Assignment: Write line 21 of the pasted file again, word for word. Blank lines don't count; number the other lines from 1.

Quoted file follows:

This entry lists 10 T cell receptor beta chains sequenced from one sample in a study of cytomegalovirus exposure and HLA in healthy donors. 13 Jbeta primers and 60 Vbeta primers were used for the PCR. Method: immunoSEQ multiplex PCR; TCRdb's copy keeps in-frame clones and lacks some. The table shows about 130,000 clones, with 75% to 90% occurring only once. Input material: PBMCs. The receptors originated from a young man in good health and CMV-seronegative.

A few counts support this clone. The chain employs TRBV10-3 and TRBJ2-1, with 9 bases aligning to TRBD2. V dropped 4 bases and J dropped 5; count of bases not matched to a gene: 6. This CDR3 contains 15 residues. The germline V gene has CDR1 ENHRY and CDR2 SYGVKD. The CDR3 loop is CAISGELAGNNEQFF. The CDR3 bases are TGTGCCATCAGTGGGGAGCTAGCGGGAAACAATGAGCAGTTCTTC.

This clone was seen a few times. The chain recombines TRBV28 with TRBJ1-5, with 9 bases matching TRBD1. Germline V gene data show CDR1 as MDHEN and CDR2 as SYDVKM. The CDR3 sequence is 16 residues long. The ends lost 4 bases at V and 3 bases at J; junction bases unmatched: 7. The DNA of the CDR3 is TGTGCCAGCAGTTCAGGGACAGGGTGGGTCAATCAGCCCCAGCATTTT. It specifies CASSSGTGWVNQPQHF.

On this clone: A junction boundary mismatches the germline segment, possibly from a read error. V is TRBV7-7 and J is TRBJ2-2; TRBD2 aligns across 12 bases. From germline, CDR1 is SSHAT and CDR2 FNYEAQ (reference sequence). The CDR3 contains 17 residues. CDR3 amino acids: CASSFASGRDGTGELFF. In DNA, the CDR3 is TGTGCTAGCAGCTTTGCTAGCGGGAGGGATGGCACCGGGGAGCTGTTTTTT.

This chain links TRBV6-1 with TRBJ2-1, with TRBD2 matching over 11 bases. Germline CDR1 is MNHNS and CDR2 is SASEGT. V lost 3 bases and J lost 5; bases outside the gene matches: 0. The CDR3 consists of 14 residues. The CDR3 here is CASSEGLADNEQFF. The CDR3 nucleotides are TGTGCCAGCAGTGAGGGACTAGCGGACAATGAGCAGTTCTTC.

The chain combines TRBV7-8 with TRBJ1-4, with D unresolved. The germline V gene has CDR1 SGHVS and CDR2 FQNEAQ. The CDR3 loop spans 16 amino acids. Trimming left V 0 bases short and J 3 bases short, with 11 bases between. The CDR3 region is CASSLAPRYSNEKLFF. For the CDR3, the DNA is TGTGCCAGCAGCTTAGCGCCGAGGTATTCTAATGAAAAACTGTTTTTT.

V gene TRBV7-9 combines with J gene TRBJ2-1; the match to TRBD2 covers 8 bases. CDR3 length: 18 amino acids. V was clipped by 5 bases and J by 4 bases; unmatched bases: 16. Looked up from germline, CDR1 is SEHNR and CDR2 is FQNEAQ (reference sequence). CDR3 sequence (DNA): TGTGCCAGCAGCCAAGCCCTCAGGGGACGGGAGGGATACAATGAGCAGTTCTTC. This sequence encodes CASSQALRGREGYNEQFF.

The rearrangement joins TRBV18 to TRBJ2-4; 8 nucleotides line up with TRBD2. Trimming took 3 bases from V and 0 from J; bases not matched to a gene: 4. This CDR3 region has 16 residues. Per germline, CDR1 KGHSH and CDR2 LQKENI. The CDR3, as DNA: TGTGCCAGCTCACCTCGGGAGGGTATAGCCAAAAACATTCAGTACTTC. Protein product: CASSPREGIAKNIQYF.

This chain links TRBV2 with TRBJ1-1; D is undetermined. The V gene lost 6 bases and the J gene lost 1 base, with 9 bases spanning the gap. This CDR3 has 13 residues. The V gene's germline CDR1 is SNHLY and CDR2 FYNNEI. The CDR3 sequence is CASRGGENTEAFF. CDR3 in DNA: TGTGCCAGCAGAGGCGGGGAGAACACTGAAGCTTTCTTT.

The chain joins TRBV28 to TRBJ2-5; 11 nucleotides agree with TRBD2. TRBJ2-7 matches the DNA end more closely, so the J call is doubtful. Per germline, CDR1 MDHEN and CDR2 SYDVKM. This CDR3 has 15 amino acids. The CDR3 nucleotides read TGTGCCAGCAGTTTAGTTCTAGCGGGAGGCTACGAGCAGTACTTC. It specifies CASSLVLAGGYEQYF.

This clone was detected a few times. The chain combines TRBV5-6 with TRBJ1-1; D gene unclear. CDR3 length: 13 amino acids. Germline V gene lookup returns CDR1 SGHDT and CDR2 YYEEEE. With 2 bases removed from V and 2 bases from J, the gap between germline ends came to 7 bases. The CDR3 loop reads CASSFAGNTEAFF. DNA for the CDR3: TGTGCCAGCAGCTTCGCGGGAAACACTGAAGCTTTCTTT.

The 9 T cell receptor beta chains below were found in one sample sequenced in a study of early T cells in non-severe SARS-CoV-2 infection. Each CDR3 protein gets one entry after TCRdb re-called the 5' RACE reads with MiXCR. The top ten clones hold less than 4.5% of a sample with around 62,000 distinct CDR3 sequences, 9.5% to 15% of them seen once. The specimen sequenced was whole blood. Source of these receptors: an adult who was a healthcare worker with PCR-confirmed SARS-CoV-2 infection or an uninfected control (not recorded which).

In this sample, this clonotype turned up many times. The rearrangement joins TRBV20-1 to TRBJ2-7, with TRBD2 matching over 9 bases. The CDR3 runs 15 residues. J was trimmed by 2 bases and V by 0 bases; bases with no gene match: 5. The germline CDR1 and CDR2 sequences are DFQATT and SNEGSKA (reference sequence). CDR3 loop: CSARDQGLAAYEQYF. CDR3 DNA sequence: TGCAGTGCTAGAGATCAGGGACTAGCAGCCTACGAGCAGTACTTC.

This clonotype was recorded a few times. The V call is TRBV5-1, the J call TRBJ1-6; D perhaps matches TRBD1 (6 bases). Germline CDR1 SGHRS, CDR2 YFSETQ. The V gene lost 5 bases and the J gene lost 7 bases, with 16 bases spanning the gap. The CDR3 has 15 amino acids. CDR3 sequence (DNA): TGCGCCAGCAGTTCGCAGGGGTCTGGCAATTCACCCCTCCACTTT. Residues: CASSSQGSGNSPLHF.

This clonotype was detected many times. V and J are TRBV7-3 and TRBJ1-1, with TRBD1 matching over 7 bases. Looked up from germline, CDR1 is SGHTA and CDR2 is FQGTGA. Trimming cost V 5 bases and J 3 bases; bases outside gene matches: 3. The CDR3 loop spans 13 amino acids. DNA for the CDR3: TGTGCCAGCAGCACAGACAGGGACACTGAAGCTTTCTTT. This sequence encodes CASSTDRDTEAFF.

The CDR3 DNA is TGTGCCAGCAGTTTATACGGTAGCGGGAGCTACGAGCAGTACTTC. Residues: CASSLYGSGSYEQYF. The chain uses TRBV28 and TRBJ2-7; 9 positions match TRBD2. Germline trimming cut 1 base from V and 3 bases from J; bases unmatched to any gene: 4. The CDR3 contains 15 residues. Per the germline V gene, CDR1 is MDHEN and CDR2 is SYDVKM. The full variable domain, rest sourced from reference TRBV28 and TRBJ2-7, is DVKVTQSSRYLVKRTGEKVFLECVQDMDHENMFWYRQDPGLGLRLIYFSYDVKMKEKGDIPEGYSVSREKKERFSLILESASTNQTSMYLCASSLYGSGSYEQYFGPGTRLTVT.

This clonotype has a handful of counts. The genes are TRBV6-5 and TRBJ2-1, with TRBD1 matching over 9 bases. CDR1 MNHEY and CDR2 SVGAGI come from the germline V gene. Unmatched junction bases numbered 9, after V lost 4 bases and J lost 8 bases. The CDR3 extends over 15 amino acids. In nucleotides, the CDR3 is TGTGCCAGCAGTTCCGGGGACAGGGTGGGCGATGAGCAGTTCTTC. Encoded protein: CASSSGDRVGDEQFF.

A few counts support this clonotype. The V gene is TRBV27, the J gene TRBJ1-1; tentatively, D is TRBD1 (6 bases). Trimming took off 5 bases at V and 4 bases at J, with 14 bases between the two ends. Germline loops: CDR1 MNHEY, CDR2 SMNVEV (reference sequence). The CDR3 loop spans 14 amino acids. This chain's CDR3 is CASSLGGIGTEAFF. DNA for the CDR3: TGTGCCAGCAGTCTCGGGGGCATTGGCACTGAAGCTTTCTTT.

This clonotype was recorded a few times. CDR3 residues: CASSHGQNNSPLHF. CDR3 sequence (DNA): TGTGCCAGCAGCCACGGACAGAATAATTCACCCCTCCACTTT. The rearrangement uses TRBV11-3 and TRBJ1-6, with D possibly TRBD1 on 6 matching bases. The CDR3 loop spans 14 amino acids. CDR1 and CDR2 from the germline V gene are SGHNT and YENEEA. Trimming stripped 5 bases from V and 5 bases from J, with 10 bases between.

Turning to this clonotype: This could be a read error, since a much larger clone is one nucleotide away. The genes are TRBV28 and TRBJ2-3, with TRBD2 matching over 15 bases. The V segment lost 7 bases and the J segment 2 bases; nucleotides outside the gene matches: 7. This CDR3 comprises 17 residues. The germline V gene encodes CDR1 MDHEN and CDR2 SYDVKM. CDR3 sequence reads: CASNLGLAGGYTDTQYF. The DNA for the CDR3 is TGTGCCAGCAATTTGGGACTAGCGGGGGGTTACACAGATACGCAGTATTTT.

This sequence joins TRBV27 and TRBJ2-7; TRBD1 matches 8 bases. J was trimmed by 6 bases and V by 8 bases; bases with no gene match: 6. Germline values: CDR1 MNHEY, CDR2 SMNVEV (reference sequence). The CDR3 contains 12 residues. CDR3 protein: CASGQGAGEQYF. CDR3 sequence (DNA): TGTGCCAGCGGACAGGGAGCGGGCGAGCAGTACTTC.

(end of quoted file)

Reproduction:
This sequence joins TRBV27 and TRBJ2-7; TRBD1 matches 8 bases. J was trimmed by 6 bases and V by 8 bases; bases with no gene match: 6. Germline values: CDR1 MNHEY, CDR2 SMNVEV (reference sequence). The CDR3 contains 12 residues. CDR3 protein: CASGQGAGEQYF. CDR3 sequence (DNA): TGTGCCAGCGGACAGGGAGCGGGCGAGCAGTACTTC.